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24 pages, 1636 KiB  
Article
Delivering Music Education Training for Non-Specialist Teachers through Effective Partnership: A Kodály-Inspired Intervention to Improve Young Children’s Development Outcomes
by Lindsay Ibbotson and Beng Huat See
Educ. Sci. 2021, 11(8), 433; https://doi.org/10.3390/educsci11080433 - 16 Aug 2021
Cited by 4 | Viewed by 6346
Abstract
A priority area identified by the Department of Education (England) and the Economic Social and Research Council is the development of teachers, especially in primary music education where the limited opportunities for training offered by teacher training providers have raised concerns. This paper [...] Read more.
A priority area identified by the Department of Education (England) and the Economic Social and Research Council is the development of teachers, especially in primary music education where the limited opportunities for training offered by teacher training providers have raised concerns. This paper reports on an evaluation of a collaborative partnership training of non-specialist teachers, using a Kodály-inspired pedagogy to teach music in a classroom setting. Participants included 54 teachers (and 1492 pupils, aged 5–6), selected from 55 schools, as part of a large randomised control trial (RCT) in the north of England. This paper presents findings from a qualitative study that was conducted alongside the RCT, but which was not part of the RCT itself or the RCT’s implementation and process evaluation. Results from the study, which include a pre-post survey of teachers, focus group interviews and reflective journals, suggest promising effects on teachers’ pedagogical skills, their self-efficacy and competence, and children’s self-confidence and disposition for learning. Full article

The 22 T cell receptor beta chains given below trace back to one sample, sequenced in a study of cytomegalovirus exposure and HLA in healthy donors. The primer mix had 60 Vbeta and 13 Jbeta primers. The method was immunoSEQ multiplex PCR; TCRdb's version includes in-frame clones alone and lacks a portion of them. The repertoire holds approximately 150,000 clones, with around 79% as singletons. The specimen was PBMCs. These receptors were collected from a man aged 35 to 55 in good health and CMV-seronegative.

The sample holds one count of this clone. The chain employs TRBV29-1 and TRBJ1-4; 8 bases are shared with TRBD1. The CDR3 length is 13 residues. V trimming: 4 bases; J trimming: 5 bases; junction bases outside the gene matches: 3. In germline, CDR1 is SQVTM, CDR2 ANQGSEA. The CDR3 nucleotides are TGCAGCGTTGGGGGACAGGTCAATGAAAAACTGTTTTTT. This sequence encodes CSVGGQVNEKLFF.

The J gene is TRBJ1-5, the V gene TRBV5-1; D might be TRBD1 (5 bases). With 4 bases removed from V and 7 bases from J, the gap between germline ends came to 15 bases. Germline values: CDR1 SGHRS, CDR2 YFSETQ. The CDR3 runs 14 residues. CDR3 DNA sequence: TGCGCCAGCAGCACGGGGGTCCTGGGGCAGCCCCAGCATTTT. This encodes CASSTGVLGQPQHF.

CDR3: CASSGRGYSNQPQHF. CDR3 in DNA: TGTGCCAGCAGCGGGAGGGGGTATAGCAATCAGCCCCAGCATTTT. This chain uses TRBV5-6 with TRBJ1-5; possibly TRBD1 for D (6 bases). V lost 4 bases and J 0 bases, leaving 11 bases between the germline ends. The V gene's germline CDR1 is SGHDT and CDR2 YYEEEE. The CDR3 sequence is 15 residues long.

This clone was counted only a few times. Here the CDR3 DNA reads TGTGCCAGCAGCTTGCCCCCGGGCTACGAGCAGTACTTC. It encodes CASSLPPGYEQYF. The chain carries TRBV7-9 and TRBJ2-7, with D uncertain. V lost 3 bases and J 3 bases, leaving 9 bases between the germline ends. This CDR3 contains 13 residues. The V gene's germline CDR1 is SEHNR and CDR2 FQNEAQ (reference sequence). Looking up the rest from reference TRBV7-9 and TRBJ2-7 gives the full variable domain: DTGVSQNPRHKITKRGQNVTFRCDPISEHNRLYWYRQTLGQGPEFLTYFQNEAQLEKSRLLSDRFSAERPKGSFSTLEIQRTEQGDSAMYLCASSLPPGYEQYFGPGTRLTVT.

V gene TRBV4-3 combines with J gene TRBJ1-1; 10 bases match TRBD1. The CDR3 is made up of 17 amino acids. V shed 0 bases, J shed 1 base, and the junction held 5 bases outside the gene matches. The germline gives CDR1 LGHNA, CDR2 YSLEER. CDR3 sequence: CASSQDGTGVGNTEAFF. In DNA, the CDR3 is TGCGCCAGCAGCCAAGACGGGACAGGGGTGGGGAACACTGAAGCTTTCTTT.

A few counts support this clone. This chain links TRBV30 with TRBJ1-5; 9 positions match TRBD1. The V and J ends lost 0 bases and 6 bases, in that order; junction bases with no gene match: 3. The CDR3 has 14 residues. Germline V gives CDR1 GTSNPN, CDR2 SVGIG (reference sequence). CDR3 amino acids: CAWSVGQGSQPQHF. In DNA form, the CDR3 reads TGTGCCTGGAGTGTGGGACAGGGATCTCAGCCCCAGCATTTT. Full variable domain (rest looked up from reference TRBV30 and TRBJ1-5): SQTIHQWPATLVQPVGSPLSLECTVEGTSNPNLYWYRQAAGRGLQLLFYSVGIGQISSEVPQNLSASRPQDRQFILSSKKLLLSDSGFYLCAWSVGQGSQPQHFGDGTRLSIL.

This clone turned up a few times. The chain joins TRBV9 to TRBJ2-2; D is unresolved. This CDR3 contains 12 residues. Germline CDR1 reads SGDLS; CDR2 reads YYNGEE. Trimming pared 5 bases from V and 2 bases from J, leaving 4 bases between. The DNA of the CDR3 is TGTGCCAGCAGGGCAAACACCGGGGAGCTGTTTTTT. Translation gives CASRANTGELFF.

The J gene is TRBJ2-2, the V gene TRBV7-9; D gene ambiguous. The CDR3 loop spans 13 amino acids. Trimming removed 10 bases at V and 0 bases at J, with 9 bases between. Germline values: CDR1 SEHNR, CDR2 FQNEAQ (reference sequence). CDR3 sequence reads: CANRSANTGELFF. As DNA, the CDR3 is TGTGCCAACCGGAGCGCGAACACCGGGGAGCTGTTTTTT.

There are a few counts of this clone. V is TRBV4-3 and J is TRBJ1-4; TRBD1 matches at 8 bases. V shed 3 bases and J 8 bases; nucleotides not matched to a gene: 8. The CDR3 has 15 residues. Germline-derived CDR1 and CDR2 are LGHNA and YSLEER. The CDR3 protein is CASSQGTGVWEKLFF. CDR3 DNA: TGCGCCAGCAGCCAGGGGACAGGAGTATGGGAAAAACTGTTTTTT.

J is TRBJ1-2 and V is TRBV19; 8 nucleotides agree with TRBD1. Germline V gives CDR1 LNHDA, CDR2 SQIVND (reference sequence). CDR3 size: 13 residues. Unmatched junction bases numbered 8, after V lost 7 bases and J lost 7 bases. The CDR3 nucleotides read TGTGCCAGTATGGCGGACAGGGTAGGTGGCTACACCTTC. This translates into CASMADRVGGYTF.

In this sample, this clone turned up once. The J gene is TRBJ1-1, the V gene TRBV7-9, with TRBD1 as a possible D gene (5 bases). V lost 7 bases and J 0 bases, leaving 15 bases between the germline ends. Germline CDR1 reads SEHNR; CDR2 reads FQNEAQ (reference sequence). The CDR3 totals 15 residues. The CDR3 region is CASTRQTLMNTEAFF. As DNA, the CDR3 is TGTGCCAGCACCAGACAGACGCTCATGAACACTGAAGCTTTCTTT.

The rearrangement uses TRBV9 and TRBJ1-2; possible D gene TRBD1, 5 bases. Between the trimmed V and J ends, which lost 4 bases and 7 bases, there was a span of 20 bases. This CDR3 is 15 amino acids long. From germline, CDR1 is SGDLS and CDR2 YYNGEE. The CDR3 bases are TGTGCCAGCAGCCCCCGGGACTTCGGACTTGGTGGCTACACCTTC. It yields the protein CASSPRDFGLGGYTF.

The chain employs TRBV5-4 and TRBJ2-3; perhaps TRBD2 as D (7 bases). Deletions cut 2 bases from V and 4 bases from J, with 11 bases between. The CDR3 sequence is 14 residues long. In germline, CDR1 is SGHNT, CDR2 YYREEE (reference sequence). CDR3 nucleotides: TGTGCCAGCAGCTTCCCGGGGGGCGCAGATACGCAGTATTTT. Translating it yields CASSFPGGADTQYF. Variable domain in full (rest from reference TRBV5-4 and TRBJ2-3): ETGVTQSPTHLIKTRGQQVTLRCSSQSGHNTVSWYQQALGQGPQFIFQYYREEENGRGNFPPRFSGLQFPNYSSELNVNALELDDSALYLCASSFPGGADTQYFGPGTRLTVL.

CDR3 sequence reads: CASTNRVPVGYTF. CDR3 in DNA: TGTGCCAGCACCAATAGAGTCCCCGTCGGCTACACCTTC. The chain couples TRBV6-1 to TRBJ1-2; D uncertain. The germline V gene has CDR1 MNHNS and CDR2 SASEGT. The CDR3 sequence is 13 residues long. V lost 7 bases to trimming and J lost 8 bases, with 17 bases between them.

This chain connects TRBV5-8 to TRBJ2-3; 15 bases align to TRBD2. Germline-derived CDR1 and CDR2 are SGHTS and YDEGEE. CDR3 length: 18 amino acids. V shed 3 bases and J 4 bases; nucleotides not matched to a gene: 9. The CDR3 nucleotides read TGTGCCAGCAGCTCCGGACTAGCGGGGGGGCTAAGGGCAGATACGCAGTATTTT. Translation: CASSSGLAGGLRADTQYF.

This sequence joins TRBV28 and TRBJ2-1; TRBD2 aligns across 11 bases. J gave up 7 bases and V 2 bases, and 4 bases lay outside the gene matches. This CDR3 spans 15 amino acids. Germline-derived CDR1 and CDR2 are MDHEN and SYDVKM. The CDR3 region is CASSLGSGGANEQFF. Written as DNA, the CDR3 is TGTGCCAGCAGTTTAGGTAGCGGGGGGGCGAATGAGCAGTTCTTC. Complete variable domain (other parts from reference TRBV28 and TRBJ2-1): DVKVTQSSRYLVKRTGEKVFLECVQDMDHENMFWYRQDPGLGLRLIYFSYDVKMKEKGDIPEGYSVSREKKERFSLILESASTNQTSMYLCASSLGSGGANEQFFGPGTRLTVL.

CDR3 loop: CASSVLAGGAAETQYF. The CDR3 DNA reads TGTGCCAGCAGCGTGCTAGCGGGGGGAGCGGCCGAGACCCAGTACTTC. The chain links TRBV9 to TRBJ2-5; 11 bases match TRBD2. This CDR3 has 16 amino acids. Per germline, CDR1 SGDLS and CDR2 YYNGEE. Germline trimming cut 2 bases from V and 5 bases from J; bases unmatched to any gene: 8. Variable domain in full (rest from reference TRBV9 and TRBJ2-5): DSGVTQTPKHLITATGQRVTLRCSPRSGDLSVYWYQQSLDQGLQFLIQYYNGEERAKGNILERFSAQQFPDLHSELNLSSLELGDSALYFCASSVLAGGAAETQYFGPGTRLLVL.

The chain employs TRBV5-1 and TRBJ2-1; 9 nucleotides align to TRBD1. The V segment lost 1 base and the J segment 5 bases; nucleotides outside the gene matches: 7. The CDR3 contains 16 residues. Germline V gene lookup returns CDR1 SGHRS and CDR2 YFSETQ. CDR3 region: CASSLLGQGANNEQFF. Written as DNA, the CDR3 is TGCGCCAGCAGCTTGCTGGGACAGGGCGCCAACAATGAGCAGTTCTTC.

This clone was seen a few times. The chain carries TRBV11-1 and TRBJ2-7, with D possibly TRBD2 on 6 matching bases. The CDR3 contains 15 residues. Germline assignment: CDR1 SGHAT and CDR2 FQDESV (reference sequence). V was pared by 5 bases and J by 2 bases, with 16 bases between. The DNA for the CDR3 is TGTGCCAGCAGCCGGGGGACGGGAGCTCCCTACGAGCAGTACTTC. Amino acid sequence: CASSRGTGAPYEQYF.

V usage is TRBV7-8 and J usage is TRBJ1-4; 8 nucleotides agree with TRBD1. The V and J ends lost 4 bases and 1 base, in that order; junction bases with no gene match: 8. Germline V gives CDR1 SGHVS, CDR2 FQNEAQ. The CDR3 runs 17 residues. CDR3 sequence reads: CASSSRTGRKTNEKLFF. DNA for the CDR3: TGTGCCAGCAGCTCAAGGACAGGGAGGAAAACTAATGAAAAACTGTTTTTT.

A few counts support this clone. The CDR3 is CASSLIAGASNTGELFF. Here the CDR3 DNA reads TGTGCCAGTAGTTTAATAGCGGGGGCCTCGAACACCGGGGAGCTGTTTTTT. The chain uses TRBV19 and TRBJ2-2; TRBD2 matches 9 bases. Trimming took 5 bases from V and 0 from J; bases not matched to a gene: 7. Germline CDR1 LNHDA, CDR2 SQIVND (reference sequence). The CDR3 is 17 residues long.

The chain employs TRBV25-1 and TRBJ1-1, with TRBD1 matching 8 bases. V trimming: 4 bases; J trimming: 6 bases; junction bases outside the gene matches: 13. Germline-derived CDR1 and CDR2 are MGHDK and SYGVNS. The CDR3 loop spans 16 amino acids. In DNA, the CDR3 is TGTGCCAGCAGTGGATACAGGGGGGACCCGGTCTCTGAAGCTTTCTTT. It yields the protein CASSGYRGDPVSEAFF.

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16 pages, 630 KiB  
Article
Exploring Academic Self-Concepts Depending on Acculturation Profile. Investigation of a Possible Factor for Immigrant Students’ School Success
by Nanine Lilla, Sebastian Thürer, Wim Nieuwenboom and Marianne Schüpbach
Educ. Sci. 2021, 11(8), 432; https://doi.org/10.3390/educsci11080432 - 16 Aug 2021
Cited by 5 | Viewed by 2341
Abstract
Academic achievement and academic self-concepts are reciprocally related; hence, investigating academic self-concepts should offer a potential approach for gaining a better understanding of immigrant students’ (lack of) school success. Proposing that immigrant students’ acculturation orientations need to be taken into account, in this [...] Read more.
Academic achievement and academic self-concepts are reciprocally related; hence, investigating academic self-concepts should offer a potential approach for gaining a better understanding of immigrant students’ (lack of) school success. Proposing that immigrant students’ acculturation orientations need to be taken into account, in this study, we empirically investigate whether immigrant students’ general and domain-specific academic self-concept facets differ from those of non-immigrant students depending on their acculturation profile. Based on data from the German National Educational Panel Study (NEPS), we find initial indications that immigrant students’ academic self-concept facets are subject to their acculturation profile. The idea that acculturation may influence the known comparisons relevant for self-concept development will be discussed. Full article
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17 pages, 705 KiB  
Article